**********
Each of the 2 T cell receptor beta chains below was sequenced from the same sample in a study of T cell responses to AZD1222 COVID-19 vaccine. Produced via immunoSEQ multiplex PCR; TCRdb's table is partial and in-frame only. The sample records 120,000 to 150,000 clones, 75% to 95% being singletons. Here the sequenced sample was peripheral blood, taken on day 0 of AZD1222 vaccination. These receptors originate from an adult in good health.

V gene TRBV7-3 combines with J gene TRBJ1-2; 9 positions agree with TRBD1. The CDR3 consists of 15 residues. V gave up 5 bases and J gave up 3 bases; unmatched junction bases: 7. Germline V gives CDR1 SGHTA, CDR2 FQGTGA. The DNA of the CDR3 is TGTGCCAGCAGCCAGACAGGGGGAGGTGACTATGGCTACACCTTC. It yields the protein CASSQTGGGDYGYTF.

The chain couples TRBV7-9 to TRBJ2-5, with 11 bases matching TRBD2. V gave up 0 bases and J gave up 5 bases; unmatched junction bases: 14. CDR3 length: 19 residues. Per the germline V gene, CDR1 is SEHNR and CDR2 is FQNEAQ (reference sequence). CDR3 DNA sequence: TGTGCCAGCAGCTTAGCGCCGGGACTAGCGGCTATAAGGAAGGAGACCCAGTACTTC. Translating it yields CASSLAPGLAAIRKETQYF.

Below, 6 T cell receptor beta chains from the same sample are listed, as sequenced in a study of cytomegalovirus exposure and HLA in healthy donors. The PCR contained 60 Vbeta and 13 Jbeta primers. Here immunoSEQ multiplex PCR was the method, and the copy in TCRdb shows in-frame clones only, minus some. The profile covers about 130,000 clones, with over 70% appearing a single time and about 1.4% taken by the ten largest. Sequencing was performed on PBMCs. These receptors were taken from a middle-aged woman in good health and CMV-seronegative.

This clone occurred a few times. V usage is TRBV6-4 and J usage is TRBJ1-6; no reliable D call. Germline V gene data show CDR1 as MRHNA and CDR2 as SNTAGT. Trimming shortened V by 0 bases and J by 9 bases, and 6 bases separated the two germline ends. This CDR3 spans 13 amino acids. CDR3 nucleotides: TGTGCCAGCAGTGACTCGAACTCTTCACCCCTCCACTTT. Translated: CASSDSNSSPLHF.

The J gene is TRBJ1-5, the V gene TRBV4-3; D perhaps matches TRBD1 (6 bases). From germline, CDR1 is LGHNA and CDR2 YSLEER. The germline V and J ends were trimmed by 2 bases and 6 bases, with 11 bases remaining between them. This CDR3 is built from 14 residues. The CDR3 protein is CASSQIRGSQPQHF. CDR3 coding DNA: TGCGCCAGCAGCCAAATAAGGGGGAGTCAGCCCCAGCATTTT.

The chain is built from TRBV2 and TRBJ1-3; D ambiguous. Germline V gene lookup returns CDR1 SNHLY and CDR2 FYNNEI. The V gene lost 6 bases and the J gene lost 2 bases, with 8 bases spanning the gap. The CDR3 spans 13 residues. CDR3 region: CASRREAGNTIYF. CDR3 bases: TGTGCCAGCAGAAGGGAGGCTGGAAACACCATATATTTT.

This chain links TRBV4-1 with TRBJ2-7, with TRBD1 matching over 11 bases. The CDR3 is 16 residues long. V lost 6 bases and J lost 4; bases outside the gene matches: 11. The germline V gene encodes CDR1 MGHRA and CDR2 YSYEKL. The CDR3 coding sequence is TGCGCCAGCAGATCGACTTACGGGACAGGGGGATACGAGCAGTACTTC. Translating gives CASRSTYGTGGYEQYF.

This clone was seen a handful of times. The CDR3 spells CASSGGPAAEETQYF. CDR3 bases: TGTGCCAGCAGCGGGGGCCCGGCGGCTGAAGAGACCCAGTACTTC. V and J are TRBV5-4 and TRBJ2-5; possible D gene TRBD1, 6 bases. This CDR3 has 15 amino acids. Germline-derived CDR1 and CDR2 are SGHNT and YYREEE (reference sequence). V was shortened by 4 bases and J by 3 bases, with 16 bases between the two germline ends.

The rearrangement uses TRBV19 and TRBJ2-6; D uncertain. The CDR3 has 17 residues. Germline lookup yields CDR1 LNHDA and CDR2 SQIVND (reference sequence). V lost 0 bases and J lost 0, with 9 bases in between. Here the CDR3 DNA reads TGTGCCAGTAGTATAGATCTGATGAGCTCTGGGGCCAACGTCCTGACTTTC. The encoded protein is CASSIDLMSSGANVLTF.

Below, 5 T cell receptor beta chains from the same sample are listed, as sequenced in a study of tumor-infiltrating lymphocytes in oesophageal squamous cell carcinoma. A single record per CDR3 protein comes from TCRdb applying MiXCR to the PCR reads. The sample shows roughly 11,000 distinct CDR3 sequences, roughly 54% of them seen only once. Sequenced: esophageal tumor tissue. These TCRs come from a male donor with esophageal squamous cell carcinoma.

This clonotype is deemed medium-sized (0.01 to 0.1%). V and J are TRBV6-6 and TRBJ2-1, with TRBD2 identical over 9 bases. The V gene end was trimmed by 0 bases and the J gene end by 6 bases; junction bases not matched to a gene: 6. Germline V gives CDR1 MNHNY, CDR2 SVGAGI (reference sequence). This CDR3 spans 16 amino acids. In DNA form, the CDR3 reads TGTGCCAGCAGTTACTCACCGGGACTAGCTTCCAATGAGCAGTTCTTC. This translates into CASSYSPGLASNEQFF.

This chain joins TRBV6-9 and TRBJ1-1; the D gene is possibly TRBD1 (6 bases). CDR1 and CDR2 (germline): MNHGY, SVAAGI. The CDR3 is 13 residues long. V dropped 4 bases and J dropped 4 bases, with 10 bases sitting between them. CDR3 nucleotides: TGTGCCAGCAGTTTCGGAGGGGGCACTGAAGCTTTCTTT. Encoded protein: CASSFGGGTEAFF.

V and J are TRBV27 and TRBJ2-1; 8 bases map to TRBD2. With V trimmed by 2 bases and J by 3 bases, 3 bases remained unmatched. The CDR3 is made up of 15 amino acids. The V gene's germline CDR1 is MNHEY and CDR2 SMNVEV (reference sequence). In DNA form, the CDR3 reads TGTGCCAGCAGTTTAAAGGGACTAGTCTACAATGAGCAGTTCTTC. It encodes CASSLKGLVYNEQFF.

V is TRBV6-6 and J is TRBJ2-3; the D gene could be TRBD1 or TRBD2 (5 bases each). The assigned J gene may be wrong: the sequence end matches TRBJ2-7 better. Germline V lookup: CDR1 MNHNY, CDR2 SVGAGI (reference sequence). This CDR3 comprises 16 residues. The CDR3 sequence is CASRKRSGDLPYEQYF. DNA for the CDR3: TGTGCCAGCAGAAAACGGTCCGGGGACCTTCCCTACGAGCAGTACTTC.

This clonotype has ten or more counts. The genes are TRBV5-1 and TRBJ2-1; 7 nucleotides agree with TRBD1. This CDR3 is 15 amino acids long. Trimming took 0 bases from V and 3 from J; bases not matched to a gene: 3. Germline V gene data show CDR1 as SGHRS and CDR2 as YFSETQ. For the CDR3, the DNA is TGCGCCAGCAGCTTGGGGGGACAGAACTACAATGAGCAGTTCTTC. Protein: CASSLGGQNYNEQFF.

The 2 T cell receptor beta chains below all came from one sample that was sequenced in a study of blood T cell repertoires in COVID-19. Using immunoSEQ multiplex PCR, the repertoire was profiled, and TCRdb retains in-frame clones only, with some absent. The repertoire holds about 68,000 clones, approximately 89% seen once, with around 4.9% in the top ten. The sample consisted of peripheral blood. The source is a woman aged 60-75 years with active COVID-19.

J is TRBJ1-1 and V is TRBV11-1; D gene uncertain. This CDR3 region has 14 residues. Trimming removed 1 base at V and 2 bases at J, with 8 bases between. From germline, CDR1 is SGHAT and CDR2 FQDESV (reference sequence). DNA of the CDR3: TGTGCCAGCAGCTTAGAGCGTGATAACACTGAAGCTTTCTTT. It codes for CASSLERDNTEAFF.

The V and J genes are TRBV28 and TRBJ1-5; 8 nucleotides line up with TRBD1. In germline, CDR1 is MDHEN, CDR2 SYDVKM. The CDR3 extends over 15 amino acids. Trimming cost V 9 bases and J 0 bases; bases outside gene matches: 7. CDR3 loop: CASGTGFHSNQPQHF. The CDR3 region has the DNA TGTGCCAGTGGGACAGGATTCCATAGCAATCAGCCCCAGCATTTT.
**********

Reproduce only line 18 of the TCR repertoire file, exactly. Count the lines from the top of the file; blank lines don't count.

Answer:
J is TRBJ1-1 and V is TRBV11-1; D gene uncertain. This CDR3 region has 14 residues. Trimming removed 1 base at V and 2 bases at J, with 8 bases between. From germline, CDR1 is SGHAT and CDR2 FQDESV (reference sequence). DNA of the CDR3: TGTGCCAGCAGCTTAGAGCGTGATAACACTGAAGCTTTCTTT. It codes for CASSLERDNTEAFF.